5. Wonderful ideas, thanks for sharing, now if only I wrote books for the younger set. Maybe some day, I do have an idea I wrote down years ago, about a grandfather and granddaughter learning to communicate during a summer of forced closeness. Again, someday, but I'll keep this earmarked!

    I think you do such a great job with the writing advice - I'm a writer and all I could tell someone is to -- write! Gee how helpful is that? I know the first rule, but that's it...I think it's because when your grammar(I mean my grammar) is atrocious, you have no cred!

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  7. Yay for #6 - definitely include games. And #9 is so mature and gracious. No use pressuring a sale. If they like you they'll buy the book.
    Great post! :-)

  8. Thanks for such a great list, Charmaine. Although I have one tween novel published and another coming out soon, I haven't ventured into schools yet - this will be very helpful!

  9. Not sure I'd be brave enough to go into the classroom!
    However, I did answer interview questions from a couple classes at one school recently. The teacher read my answers and showed the kids the cover for my third book, and I guess they really enjoyed it.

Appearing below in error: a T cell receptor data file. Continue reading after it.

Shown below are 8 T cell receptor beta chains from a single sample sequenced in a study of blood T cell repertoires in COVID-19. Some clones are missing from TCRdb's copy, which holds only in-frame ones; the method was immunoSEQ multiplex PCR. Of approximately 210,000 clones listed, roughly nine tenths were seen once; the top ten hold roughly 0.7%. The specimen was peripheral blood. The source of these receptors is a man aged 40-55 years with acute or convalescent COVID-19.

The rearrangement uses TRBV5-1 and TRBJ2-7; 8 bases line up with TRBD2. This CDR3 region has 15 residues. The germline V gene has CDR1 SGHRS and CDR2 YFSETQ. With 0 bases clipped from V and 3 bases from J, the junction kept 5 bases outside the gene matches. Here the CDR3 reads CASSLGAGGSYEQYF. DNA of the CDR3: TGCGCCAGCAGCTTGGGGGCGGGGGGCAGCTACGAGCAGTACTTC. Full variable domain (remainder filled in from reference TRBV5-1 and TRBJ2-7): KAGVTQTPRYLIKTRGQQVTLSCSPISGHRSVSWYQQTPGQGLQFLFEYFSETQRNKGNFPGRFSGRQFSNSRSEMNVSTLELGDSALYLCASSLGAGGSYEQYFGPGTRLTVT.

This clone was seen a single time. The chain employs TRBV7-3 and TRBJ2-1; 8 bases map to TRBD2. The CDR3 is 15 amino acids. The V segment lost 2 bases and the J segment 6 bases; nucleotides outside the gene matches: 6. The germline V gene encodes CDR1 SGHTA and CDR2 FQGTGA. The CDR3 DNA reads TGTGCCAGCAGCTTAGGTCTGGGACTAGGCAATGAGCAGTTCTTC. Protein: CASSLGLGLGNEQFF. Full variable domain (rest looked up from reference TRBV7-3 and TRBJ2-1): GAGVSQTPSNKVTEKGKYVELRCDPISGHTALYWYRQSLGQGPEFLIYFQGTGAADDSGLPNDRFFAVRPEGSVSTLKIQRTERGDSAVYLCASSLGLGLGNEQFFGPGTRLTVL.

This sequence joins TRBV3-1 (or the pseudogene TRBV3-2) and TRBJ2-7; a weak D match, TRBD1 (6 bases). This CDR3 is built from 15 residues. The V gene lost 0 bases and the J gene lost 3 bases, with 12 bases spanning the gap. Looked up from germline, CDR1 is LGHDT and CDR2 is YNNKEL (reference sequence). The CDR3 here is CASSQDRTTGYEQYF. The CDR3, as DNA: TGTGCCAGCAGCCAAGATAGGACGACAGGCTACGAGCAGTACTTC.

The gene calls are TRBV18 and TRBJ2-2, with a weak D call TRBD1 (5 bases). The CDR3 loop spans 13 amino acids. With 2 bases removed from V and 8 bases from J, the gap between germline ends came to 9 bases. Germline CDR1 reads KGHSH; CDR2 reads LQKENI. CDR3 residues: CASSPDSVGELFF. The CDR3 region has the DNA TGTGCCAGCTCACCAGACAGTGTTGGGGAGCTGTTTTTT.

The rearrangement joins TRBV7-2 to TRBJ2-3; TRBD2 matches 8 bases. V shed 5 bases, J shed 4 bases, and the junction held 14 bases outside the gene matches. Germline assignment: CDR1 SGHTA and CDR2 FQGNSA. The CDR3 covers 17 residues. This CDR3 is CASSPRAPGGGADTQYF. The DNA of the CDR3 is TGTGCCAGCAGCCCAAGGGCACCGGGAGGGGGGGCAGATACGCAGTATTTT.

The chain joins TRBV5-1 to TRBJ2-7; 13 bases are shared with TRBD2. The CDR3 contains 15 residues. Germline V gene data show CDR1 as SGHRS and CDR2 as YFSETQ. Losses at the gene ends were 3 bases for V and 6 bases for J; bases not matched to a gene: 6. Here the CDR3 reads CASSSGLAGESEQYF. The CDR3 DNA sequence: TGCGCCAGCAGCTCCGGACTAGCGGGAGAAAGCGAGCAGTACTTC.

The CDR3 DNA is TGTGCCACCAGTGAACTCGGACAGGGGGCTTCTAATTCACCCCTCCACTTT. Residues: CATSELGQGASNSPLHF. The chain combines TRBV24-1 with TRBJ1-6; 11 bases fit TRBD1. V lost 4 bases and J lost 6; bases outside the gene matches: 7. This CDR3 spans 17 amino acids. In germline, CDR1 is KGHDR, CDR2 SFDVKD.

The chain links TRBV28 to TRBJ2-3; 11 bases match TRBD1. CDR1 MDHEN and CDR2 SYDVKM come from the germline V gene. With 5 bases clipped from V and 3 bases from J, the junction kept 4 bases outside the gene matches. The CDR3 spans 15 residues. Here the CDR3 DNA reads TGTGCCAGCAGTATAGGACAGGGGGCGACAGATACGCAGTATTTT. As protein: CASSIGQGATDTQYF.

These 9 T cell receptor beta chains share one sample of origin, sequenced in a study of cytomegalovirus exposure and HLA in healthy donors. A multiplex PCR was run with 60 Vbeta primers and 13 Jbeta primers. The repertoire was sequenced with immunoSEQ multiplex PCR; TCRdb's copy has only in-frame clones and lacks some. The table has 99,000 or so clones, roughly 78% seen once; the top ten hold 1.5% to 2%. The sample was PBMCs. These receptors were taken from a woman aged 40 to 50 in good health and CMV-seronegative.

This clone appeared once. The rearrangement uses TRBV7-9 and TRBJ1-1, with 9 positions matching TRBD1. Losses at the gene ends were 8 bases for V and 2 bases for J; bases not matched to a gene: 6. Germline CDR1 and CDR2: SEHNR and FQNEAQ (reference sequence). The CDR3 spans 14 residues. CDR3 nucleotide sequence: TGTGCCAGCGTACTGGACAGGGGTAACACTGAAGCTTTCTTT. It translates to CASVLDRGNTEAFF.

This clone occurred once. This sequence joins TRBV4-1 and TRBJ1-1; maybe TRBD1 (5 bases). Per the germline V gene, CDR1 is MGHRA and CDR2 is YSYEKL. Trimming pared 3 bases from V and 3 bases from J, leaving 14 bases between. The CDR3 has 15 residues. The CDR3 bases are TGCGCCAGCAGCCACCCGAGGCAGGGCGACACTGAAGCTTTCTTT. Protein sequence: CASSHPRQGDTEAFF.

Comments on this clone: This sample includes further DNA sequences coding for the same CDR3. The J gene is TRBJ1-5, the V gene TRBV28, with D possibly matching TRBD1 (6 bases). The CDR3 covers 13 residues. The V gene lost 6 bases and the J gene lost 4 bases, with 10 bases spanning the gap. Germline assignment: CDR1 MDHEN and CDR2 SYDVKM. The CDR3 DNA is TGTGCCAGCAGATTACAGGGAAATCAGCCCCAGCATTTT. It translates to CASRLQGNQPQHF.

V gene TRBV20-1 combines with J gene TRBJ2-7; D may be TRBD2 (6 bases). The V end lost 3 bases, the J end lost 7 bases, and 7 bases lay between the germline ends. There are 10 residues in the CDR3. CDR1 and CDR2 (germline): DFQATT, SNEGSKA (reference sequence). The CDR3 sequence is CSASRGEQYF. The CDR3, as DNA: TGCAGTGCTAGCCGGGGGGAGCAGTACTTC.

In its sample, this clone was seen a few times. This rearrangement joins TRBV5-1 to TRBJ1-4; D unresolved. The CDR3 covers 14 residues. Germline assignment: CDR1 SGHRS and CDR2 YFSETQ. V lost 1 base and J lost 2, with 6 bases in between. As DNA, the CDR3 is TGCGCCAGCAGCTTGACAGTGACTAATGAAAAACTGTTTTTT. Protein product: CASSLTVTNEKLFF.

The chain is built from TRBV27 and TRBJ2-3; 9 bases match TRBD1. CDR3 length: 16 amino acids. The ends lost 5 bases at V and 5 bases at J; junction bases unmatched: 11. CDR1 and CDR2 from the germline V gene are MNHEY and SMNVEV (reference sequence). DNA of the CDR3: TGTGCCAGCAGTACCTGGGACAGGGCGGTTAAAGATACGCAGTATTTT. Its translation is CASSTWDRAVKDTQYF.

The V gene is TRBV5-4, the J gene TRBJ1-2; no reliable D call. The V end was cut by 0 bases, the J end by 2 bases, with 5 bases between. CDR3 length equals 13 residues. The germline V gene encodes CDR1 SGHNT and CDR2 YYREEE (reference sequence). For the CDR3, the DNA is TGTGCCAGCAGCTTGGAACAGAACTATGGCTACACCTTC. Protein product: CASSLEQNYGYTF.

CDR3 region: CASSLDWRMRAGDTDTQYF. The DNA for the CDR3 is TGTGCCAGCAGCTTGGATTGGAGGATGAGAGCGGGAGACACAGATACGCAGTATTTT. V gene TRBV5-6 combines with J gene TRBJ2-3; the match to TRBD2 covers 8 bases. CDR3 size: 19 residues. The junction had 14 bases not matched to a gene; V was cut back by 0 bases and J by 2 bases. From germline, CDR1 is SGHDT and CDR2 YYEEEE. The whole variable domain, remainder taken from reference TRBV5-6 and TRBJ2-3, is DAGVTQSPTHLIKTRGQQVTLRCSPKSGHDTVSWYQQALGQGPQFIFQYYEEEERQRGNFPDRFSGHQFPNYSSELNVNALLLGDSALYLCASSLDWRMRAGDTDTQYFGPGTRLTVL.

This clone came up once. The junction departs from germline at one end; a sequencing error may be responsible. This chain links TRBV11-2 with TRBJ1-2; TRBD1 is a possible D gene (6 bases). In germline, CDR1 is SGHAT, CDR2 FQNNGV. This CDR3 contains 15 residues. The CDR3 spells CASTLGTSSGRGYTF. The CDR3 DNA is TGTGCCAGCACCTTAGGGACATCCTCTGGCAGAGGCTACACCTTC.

10. This was fabulous. I will re-read this. Will be speaking to seniors soon.

    Hugs and chocolate,

  11. Great tips you do so well Charmaine. Hmm. You've gotta have the right novel for the classroom right? I did actually use Alex J's Cassa Star once.

  12. I think classroom visits would be the funnest part, but what great ideas! I had never considered creating educational materials. (Which is ironic, since I teach.) Awesome.

  13. You are just too clever for words (and with them too!) Thanks for this Charmaine. :-D

  14. This is a great resource! Thanks for sharing.

  15. Awesome Idea Charmaine. Just saw this article on the Book Designer's Carnival and didn't realize it was you. Great tips and just what I was looking for for my Alternate history Fantasy!